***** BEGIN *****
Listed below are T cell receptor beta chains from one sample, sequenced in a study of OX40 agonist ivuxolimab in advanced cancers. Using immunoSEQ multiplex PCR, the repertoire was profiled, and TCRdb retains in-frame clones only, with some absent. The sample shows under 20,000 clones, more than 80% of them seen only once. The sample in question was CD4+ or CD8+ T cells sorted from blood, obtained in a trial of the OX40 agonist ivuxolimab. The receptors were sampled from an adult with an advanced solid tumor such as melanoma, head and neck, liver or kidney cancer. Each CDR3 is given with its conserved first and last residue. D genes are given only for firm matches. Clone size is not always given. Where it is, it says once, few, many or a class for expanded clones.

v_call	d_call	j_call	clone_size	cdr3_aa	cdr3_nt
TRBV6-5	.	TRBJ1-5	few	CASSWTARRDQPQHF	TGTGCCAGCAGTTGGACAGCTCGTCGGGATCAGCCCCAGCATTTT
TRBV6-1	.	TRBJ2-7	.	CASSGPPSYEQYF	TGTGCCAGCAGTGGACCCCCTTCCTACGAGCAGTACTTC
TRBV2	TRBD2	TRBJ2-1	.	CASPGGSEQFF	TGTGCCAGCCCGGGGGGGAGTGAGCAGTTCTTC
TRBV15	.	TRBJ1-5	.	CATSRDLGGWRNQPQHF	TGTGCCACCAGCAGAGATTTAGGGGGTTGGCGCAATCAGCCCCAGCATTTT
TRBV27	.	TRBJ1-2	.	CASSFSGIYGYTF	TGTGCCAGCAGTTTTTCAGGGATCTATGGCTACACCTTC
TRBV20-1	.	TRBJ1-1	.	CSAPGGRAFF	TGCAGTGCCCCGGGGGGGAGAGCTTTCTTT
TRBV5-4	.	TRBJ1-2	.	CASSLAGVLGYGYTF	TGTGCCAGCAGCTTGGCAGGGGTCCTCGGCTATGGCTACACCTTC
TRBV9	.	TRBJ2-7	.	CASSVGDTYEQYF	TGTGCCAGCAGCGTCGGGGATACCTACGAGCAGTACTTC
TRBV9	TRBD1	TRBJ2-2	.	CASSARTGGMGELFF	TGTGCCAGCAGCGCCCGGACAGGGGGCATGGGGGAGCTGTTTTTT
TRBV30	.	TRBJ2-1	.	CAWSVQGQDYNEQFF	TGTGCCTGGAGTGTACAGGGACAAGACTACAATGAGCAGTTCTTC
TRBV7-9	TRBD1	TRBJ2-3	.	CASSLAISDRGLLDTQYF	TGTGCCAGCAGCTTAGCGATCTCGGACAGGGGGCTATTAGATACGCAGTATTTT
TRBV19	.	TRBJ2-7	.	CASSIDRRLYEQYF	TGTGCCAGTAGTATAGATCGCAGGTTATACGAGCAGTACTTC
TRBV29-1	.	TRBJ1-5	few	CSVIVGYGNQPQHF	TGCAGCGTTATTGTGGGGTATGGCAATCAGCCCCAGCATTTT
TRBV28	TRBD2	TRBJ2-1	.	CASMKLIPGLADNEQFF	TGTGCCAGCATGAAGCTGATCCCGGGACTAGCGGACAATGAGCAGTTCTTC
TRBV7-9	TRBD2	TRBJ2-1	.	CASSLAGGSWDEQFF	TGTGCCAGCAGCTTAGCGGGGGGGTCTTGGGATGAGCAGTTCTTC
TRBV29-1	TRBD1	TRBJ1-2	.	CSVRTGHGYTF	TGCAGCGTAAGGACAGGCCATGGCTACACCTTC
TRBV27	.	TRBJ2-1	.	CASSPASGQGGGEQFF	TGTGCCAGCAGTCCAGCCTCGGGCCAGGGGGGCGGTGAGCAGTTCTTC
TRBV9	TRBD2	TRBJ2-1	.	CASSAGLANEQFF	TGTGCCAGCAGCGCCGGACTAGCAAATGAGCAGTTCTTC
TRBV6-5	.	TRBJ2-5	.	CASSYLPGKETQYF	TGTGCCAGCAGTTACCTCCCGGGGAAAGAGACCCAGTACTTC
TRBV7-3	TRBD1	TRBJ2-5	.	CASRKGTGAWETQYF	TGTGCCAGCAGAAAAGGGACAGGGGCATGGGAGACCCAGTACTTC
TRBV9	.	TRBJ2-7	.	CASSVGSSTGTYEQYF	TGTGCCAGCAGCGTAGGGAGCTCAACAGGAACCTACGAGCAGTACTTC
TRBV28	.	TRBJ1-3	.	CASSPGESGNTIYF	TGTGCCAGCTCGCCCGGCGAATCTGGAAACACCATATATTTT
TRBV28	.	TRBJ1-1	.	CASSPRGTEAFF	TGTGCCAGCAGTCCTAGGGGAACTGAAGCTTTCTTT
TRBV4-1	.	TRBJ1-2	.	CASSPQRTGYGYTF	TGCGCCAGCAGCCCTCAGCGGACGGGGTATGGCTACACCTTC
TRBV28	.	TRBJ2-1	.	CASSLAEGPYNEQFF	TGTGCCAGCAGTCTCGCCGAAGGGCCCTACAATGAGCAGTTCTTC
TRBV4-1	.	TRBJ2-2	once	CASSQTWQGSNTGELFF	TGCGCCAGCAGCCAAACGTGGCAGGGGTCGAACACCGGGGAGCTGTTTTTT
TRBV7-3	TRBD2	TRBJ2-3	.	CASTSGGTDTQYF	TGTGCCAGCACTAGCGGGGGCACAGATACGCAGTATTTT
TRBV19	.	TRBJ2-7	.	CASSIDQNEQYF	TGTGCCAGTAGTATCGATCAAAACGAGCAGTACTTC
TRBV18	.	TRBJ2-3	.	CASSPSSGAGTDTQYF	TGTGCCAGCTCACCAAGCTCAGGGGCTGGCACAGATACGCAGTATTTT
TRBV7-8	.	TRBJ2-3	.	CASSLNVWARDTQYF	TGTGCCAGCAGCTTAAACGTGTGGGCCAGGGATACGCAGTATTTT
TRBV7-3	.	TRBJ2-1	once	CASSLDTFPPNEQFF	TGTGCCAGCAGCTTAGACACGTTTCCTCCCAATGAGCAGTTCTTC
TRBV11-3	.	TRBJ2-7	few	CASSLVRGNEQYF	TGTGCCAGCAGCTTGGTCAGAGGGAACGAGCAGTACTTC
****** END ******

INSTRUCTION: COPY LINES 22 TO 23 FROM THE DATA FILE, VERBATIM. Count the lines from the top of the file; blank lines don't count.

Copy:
TRBV7-3	TRBD1	TRBJ2-5	.	CASRKGTGAWETQYF	TGTGCCAGCAGAAAAGGGACAGGGGCATGGGAGACCCAGTACTTC
TRBV9	.	TRBJ2-7	.	CASSVGSSTGTYEQYF	TGTGCCAGCAGCGTAGGGAGCTCAACAGGAACCTACGAGCAGTACTTC